Article

First experiences with negative pressure wound therapy and instillation in the treatment of infected orthopaedic implants: a clinical observational study.

Department of Orthopedic Oncology and Septic Orthopedic Surgery, Orthopedic University Hospital, Heidelberg, Germany.
International Orthopaedics (Impact Factor: 2.02). 05/2011; 35(9):1415-20. DOI: 10.1007/s00264-011-1274-y
Source: PubMed

ABSTRACT Infections associated with orthopaedic implants remain a serious complication. The main objective in acute infection control is component retention, whereas this option is usually not considered for chronic infections.
This multi-centre prospective, non-randomised observational study investigated one possible treatment option for implant retention in combination with negative pressure wound therapy with instillation (NPWTi). Thirty-two patients with an infected orthopaedic implant were analysed. Twenty-two patients had an acute infection (< 8 weeks after implantation) and ten patients had a chronic infection (> 8 weeks and < 36 weeks after implant placement). Polyhexanide was used as the instillation solution in 31 of the 32 cases.
Nineteen patients (86.4%) with an acute infection and eight patients (80%) with a chronic infection retained their implant at 4-6 months follow-up after treatment.
Our study showed that NPWTi can be used as adjunctive therapy for salvage of acutely infected orthopaedic implants and may even be considered for early chronically infected implants.

0 Followers
 · 
121 Views
  • [Show abstract] [Hide abstract]
    ABSTRACT: The aim of the study was to evaluate the use of incisional negative pressure wound therapy (iNPWT) in wound healing after femoral neck fracture (FNF) treated with hip hemiarthroplasty (HA) and its influence on postoperative seromas, wound secretion, as well as time and material consumption for dressing changes. The study is a prospective randomised evaluation of iNPWT in patients with large surgical wounds after FNF. Patients were randomised either to be treated by iNPWT (group A) or a standard wound dressing (group B). Follow-up included ultrasound measurements of seroma volumes on postoperative days 5 and 10, duration of wound secretion, and time and material spent for wound dressing changes. For comparison of the means, we used the t-test for independent samples, P > 0·05 was considered significant. There were 21 patients randomised in this study. Group A (11 patients, 81·6 ± 5·2 years of age) developed a seroma of 0·257 ± 0·75 cm3 after 5 days and had a secretion of 0·9 ± 1·0 days, and the total time for dressing changes was 14·8 ± 3·9 minutes, whereas group B (ten patients, 82·6 ± 8·6 years of age) developed a seroma of 3·995 ± 5·01 cm3 after 5 days and had a secretion of 4·3 ± 2·45 days, and the total time for dressing changes was 42·9 ± 11·0 minutes. All mentioned differences were significant. iNPWT has been used on many different types of traumatic and non-traumatic wounds. This prospective, randomised study has demonstrated decreased development of postoperative seromas, reduction of total wound secretion days and reduction of needed time for dressing changes.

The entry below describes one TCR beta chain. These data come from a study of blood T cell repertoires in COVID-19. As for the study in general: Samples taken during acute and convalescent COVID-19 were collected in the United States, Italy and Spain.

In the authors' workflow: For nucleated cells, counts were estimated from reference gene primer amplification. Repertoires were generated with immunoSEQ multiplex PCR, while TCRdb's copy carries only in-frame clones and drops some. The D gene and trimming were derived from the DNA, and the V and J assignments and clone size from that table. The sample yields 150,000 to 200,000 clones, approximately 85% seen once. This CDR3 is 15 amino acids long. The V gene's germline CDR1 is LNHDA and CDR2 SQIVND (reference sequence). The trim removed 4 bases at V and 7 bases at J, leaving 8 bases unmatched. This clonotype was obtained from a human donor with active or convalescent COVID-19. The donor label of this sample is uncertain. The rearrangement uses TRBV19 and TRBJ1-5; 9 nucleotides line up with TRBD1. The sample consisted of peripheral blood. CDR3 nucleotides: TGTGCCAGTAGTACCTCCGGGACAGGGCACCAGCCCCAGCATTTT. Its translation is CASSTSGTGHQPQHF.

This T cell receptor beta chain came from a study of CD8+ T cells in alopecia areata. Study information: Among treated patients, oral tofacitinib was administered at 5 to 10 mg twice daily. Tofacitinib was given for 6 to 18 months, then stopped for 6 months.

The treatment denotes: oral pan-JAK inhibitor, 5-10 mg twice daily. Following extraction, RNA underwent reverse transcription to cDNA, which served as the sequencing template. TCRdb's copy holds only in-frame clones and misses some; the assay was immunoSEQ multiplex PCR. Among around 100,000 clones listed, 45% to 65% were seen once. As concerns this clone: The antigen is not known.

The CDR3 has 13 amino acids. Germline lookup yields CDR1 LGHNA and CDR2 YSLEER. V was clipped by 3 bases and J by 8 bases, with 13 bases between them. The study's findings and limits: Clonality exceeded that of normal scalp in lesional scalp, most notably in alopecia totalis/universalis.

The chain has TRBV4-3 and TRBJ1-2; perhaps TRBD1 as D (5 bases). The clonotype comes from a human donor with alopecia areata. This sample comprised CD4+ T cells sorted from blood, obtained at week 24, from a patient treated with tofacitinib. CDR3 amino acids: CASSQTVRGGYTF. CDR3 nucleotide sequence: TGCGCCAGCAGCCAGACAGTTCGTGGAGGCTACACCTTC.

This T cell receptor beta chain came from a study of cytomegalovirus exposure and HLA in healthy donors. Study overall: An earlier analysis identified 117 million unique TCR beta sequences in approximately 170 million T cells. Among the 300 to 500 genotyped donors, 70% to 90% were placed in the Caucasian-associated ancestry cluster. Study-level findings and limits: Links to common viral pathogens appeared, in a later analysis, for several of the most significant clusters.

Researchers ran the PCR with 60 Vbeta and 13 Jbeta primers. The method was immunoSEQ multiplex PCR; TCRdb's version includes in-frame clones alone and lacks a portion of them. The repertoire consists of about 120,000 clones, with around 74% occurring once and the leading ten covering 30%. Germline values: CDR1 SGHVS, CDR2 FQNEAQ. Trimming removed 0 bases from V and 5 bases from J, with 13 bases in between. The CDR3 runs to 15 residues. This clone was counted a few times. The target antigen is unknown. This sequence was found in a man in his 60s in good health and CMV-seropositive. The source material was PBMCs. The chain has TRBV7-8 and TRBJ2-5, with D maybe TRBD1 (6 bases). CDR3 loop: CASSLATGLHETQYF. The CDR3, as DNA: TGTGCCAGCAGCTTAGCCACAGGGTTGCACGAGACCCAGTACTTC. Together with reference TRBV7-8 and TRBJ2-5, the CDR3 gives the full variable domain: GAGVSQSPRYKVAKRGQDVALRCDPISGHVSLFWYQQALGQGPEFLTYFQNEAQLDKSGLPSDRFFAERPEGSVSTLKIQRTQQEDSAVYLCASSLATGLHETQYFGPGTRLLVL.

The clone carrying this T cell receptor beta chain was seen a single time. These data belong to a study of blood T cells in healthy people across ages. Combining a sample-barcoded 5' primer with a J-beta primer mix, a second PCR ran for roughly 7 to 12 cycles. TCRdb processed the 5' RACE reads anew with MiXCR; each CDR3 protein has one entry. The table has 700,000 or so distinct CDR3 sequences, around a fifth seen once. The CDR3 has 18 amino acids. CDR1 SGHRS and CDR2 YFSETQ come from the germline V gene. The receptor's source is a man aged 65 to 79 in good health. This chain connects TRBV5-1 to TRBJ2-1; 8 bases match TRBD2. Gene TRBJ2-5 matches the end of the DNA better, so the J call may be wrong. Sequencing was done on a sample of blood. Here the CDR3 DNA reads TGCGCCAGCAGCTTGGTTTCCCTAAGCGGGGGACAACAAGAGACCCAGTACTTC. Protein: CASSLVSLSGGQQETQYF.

International Wound Journal 08/2014; DOI:10.1111/iwj.12344 · 2.02 Impact Factor
  • Source
    Journal of Wound Care 10/2012; 21(Sup10):S11-S15. DOI:10.12968/jowc.2012.21.Sup10.S11 · 1.11 Impact Factor
  • Source
    [Show abstract] [Hide abstract]
    ABSTRACT: To evaluate the results of negative-pressure wound therapy (NPWT) in the treatment of surgical spinal site infections. The use of NPWT in postoperative infections after dorsal spinal surgery (transforaminal lumbar interbody fusion plus posterior instrumentation) was studied retrospectively. From February 2011 to January 2012, six patients (females) out of 317 (209 females; 108 males) were readmitted to our clinic with surgical site infections on postoperative day 14 (range 9-19) and were treated with debridement, NPWT, and antibiotics. We evaluated the clinical and laboratory data, including the ability to retain the spinal hardware and recurrent infections. The incidence of deep postoperative surgical site infection was six (1.89%) patients (females) out of 317 patients (209 females; 108 males) at 1 year. All patients completed their wound NPWT regimen successfully. An average of 5.1 (range 3-8) irrigation and debridement sessions was performed before definitive wound closure. The mean follow-up period was 13 (range 12-16) months. No patient had a persistent infection requiring partial or total hardware removal. The hospital stay infection parameters normalized within an average of 4.6 weeks. The study illustrates the usefulness of NPWT as an effective adjuvant treatment option for managing complicated deep spinal surgical wound infections.
    International Medical Case Reports Journal 01/2015; 8:7-11. DOI:10.2147/IMCRJ.S76214

Preview

Download
1 Download
Available from